Goole Country Park is situated within an intensively farmed, low lying landscape that lies to the west of Goole
within the M62 Corridor Hook to Pollington character area (East Riding of Yorkshire Landscape Character
Assessment, East Riding of Yorkshire Council 2005), which is part of the M62 Corridor Farmland landscape
character type. These areas form part of the Humberhead Levels national landscape character area
(Countryside Character Volume 3: Yorkshire and the Humber – The Character of England’s natural and
man-made landscape, Countryside Commission (now the Countryside Agency) 1999)
This is an essentially low lying flat rural landscape that is fragmented by the corridors of communication
routes most notably the Leeds to Hull, Doncaster to Hull and Guardian Glass railway lines, the M62 and major
roads into Goole and the Aire & Calder Navigation and Dutch River waterways. The railways particularly cause
an obstruction to the country park.
The area contains a range of development types. These include the large glass factory, small to medium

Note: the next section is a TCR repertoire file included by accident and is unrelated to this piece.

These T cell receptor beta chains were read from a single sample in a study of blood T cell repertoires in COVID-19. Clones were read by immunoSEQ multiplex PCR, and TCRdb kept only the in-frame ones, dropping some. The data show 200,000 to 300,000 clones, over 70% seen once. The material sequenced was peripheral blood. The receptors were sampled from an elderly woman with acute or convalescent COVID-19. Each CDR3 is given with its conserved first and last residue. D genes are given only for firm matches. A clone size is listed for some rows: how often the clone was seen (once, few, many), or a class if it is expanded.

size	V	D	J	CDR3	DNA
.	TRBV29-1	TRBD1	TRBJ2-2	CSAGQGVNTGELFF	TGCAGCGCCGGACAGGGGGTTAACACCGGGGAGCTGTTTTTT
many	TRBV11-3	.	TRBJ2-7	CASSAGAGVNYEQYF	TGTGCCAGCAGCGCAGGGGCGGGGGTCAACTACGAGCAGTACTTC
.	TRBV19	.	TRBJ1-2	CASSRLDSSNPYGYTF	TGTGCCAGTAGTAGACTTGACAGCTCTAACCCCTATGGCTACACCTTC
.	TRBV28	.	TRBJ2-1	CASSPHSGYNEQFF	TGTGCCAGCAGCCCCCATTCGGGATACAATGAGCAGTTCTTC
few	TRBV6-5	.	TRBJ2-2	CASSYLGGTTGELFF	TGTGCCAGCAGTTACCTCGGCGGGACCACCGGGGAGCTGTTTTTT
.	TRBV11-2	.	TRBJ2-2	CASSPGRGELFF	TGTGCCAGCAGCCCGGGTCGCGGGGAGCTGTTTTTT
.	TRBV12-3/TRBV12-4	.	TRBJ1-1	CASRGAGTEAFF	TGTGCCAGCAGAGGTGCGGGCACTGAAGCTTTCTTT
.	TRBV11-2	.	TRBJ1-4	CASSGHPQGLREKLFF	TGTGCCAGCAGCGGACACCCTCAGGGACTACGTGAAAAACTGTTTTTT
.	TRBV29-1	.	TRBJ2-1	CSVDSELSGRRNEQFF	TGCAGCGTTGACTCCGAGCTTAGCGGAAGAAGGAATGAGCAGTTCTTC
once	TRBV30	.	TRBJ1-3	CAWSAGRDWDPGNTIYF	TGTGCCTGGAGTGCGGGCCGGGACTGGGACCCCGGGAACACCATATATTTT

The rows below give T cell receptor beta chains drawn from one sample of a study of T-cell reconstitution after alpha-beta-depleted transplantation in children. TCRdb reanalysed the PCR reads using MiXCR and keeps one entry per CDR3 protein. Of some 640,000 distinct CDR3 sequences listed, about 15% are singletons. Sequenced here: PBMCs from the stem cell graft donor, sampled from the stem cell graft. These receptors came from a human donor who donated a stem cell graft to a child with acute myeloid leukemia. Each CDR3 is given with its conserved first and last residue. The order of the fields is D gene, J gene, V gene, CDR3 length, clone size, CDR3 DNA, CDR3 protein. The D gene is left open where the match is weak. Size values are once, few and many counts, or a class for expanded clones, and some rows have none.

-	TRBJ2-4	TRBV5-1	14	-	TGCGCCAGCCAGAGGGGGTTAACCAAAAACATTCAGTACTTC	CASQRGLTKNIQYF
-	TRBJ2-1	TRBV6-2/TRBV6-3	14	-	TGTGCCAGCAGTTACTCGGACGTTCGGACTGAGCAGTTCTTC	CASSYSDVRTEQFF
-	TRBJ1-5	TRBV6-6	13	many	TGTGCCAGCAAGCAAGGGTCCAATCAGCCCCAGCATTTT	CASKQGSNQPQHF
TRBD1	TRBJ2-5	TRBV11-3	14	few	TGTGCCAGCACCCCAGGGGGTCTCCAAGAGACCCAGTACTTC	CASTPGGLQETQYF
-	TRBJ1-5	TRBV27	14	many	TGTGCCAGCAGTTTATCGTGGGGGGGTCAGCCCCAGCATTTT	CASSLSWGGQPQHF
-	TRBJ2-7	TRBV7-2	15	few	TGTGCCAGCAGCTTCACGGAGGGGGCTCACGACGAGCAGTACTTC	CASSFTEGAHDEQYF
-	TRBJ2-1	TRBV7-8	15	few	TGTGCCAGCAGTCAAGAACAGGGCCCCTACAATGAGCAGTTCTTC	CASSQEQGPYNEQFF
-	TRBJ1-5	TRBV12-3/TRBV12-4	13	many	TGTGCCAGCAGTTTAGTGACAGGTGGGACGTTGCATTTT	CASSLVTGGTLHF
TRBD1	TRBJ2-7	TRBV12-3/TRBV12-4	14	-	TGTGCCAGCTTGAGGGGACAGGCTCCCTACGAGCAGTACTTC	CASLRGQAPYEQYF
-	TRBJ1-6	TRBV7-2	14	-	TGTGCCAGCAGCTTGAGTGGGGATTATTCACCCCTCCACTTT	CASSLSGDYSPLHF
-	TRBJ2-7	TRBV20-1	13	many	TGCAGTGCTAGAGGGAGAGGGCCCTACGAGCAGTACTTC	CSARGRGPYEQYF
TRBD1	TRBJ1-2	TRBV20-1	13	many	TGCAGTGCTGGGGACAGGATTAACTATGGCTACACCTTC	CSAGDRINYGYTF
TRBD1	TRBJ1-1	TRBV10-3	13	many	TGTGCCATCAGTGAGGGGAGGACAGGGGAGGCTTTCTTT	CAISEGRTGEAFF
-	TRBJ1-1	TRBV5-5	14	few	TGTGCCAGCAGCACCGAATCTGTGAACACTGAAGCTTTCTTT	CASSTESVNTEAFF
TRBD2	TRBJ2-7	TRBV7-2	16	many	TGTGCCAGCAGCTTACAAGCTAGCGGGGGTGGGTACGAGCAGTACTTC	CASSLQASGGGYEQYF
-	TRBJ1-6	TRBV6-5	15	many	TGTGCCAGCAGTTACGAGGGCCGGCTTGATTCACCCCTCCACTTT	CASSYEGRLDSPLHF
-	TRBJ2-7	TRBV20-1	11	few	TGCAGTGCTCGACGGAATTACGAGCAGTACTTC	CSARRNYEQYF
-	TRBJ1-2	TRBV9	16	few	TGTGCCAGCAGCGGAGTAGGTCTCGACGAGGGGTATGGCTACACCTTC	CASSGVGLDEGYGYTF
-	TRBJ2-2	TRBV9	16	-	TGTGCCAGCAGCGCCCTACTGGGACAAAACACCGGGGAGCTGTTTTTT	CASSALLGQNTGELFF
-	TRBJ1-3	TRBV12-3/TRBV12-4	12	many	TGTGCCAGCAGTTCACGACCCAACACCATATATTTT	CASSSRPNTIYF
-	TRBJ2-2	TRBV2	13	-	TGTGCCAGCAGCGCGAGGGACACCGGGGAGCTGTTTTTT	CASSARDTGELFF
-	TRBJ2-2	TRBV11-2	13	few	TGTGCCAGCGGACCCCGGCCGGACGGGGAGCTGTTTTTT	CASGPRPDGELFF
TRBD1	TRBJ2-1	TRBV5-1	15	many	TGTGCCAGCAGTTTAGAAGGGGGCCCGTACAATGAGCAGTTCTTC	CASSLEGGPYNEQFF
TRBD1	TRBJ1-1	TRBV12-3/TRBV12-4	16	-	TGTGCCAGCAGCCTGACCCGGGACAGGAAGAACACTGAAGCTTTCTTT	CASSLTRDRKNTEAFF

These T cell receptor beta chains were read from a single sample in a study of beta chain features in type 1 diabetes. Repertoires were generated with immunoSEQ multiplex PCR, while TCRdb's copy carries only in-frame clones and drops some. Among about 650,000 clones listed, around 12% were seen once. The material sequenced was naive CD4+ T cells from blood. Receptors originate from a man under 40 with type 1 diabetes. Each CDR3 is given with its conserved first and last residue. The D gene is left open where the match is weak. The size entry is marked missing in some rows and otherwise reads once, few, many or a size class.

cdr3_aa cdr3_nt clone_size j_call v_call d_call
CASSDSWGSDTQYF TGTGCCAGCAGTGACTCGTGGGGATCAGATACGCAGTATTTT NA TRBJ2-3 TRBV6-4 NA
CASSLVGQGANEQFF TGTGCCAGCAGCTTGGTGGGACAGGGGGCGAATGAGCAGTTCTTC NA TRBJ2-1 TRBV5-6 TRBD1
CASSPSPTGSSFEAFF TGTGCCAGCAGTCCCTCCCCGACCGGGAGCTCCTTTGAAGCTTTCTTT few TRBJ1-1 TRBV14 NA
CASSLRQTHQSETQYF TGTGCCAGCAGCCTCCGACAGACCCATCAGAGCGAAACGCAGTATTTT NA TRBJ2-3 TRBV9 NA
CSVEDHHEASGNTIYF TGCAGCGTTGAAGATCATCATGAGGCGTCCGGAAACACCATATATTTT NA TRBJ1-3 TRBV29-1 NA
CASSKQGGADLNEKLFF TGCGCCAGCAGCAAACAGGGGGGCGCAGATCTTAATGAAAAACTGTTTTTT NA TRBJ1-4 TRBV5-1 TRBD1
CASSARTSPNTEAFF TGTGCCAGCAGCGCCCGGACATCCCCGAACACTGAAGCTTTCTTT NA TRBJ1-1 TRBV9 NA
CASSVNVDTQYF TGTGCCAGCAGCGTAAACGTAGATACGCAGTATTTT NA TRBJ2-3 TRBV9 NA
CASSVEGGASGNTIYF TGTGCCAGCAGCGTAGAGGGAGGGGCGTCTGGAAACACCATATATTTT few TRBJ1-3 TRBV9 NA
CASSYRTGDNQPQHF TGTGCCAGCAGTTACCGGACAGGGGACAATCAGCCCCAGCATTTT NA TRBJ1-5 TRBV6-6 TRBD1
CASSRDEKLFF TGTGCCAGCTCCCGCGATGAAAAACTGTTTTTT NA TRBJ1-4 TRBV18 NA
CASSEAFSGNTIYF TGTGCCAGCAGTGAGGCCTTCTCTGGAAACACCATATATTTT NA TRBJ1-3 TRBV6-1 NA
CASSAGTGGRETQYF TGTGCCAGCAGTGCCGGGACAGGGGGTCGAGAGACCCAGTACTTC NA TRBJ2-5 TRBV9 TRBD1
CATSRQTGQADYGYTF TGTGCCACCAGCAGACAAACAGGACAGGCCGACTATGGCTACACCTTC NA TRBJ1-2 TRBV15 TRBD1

industrial sheds, residential development to the east and isolated farmsteads that include New Potter Grange,
which is directly adjacent to the site, as well as the port of Goole that dominates the skyline with its array of
cranes. The large scale industrial developments are detractors in the rural landscape and have weakened
the rural character to the area. However, despite the detractors (communication routes and industrial
developments) there are important landmark features that contribute to the sense of place (e.g. the two water
towers known as the ‘Salt and Pepper pots’ and parish church at Goole) as well as the natural landscape that
makes up the country park itself, which includes wetland inc. some ponds, woodland and grassland margins.
Also the roads and railway lines have led to the establishment of some linear tree and woodland cover.
The number of detractors and the fragmentation of the landscape have affected the quality of the surrounding
landscape to the country park. However, the country park has a natural quality that is lacking in the area,
which reflects how the area would have once looked with large areas of wetland and woodland scrub before
the area was drained for agricultural production.
Features of the land scape
Openness and long distance views to features such as the two water towers (‘Salt and Pepper pots’)
and Goole parish church;
• Rural agricultural setting to the west;
• Scattered farmsteads away from villages such as New Potter Grange, Percy Lodge and Rawcliffe
• Linear features of the Aire & Calder Navigation and Dutch River, which includes Goole Docks, Goole
Marina, Rawcliffe Marina and the Waterways Museum;
• Bodies of water including the fishing lake and wetland area;
• Dense tree and scrub cover across Oakhill Nature Reserve;
• Canalside nature trail.